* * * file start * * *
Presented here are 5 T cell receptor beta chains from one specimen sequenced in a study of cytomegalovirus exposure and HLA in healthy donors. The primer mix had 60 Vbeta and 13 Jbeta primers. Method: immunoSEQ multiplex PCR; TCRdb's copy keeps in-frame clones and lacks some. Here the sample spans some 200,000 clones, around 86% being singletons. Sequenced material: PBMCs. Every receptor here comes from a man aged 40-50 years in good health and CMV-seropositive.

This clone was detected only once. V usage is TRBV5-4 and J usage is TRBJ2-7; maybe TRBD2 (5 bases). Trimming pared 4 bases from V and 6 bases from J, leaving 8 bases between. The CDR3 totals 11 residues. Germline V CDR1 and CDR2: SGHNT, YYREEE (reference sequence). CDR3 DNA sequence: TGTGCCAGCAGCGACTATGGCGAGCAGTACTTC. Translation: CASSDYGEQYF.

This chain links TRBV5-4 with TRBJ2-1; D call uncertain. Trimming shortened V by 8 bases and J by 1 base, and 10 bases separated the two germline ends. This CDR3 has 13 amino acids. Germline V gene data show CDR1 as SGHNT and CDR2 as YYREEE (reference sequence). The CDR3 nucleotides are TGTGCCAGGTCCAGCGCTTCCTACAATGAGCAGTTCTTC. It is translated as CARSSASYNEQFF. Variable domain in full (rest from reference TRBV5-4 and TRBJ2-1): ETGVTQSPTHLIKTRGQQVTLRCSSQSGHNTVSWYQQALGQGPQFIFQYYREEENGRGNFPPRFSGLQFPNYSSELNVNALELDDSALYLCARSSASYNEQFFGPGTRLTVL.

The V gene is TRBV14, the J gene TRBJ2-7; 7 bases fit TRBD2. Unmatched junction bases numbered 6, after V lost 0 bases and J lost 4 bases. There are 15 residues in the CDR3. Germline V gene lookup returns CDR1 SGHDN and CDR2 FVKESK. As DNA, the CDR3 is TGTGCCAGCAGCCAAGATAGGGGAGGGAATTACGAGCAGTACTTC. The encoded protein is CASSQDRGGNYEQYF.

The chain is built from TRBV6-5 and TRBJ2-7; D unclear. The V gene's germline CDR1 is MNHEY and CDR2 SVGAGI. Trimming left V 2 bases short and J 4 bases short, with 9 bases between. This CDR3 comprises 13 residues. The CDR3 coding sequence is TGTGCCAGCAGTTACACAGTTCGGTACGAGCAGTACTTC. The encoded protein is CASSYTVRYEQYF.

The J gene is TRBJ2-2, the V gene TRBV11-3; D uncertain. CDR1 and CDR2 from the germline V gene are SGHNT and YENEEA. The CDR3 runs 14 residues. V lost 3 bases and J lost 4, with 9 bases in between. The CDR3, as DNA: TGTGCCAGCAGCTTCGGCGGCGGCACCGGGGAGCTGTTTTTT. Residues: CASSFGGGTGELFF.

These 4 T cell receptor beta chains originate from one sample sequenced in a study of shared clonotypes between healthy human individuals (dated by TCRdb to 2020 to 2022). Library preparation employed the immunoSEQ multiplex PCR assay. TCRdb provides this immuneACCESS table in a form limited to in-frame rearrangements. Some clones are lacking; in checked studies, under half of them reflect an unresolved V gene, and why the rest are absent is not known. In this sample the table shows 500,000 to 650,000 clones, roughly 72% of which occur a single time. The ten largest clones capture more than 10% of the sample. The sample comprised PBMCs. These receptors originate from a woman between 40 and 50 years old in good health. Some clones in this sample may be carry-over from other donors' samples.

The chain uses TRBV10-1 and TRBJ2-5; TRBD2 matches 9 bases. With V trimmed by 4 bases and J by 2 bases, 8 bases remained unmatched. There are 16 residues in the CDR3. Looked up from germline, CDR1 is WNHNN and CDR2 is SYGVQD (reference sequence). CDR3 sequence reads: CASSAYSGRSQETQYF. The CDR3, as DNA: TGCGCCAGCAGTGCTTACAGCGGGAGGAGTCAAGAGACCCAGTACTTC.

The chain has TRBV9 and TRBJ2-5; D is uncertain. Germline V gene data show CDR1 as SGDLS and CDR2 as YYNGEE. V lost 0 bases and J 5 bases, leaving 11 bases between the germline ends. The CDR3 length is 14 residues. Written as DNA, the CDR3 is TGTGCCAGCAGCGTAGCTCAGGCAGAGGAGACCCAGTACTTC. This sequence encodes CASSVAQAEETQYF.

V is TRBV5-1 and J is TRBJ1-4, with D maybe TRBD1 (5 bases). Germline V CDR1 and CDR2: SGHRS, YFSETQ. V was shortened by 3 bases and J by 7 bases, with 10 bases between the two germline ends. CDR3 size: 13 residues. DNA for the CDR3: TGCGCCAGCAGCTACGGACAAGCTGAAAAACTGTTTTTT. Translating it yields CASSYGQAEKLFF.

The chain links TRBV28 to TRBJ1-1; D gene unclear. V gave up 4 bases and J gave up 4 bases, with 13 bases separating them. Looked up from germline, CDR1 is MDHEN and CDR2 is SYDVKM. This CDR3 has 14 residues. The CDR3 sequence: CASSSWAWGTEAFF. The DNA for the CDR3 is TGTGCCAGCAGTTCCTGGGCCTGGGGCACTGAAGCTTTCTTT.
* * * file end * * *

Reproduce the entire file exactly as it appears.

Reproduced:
Presented here are 5 T cell receptor beta chains from one specimen sequenced in a study of cytomegalovirus exposure and HLA in healthy donors. The primer mix had 60 Vbeta and 13 Jbeta primers. Method: immunoSEQ multiplex PCR; TCRdb's copy keeps in-frame clones and lacks some. Here the sample spans some 200,000 clones, around 86% being singletons. Sequenced material: PBMCs. Every receptor here comes from a man aged 40-50 years in good health and CMV-seropositive.

This clone was detected only once. V usage is TRBV5-4 and J usage is TRBJ2-7; maybe TRBD2 (5 bases). Trimming pared 4 bases from V and 6 bases from J, leaving 8 bases between. The CDR3 totals 11 residues. Germline V CDR1 and CDR2: SGHNT, YYREEE (reference sequence). CDR3 DNA sequence: TGTGCCAGCAGCGACTATGGCGAGCAGTACTTC. Translation: CASSDYGEQYF.

This chain links TRBV5-4 with TRBJ2-1; D call uncertain. Trimming shortened V by 8 bases and J by 1 base, and 10 bases separated the two germline ends. This CDR3 has 13 amino acids. Germline V gene data show CDR1 as SGHNT and CDR2 as YYREEE (reference sequence). The CDR3 nucleotides are TGTGCCAGGTCCAGCGCTTCCTACAATGAGCAGTTCTTC. It is translated as CARSSASYNEQFF. Variable domain in full (rest from reference TRBV5-4 and TRBJ2-1): ETGVTQSPTHLIKTRGQQVTLRCSSQSGHNTVSWYQQALGQGPQFIFQYYREEENGRGNFPPRFSGLQFPNYSSELNVNALELDDSALYLCARSSASYNEQFFGPGTRLTVL.

The V gene is TRBV14, the J gene TRBJ2-7; 7 bases fit TRBD2. Unmatched junction bases numbered 6, after V lost 0 bases and J lost 4 bases. There are 15 residues in the CDR3. Germline V gene lookup returns CDR1 SGHDN and CDR2 FVKESK. As DNA, the CDR3 is TGTGCCAGCAGCCAAGATAGGGGAGGGAATTACGAGCAGTACTTC. The encoded protein is CASSQDRGGNYEQYF.

The chain is built from TRBV6-5 and TRBJ2-7; D unclear. The V gene's germline CDR1 is MNHEY and CDR2 SVGAGI. Trimming left V 2 bases short and J 4 bases short, with 9 bases between. This CDR3 comprises 13 residues. The CDR3 coding sequence is TGTGCCAGCAGTTACACAGTTCGGTACGAGCAGTACTTC. The encoded protein is CASSYTVRYEQYF.

The J gene is TRBJ2-2, the V gene TRBV11-3; D uncertain. CDR1 and CDR2 from the germline V gene are SGHNT and YENEEA. The CDR3 runs 14 residues. V lost 3 bases and J lost 4, with 9 bases in between. The CDR3, as DNA: TGTGCCAGCAGCTTCGGCGGCGGCACCGGGGAGCTGTTTTTT. Residues: CASSFGGGTGELFF.

These 4 T cell receptor beta chains originate from one sample sequenced in a study of shared clonotypes between healthy human individuals (dated by TCRdb to 2020 to 2022). Library preparation employed the immunoSEQ multiplex PCR assay. TCRdb provides this immuneACCESS table in a form limited to in-frame rearrangements. Some clones are lacking; in checked studies, under half of them reflect an unresolved V gene, and why the rest are absent is not known. In this sample the table shows 500,000 to 650,000 clones, roughly 72% of which occur a single time. The ten largest clones capture more than 10% of the sample. The sample comprised PBMCs. These receptors originate from a woman between 40 and 50 years old in good health. Some clones in this sample may be carry-over from other donors' samples.

The chain uses TRBV10-1 and TRBJ2-5; TRBD2 matches 9 bases. With V trimmed by 4 bases and J by 2 bases, 8 bases remained unmatched. There are 16 residues in the CDR3. Looked up from germline, CDR1 is WNHNN and CDR2 is SYGVQD (reference sequence). CDR3 sequence reads: CASSAYSGRSQETQYF. The CDR3, as DNA: TGCGCCAGCAGTGCTTACAGCGGGAGGAGTCAAGAGACCCAGTACTTC.

The chain has TRBV9 and TRBJ2-5; D is uncertain. Germline V gene data show CDR1 as SGDLS and CDR2 as YYNGEE. V lost 0 bases and J 5 bases, leaving 11 bases between the germline ends. The CDR3 length is 14 residues. Written as DNA, the CDR3 is TGTGCCAGCAGCGTAGCTCAGGCAGAGGAGACCCAGTACTTC. This sequence encodes CASSVAQAEETQYF.

V is TRBV5-1 and J is TRBJ1-4, with D maybe TRBD1 (5 bases). Germline V CDR1 and CDR2: SGHRS, YFSETQ. V was shortened by 3 bases and J by 7 bases, with 10 bases between the two germline ends. CDR3 size: 13 residues. DNA for the CDR3: TGCGCCAGCAGCTACGGACAAGCTGAAAAACTGTTTTTT. Translating it yields CASSYGQAEKLFF.

The chain links TRBV28 to TRBJ1-1; D gene unclear. V gave up 4 bases and J gave up 4 bases, with 13 bases separating them. Looked up from germline, CDR1 is MDHEN and CDR2 is SYDVKM. This CDR3 has 14 residues. The CDR3 sequence: CASSSWAWGTEAFF. The DNA for the CDR3 is TGTGCCAGCAGTTCCTGGGCCTGGGGCACTGAAGCTTTCTTT.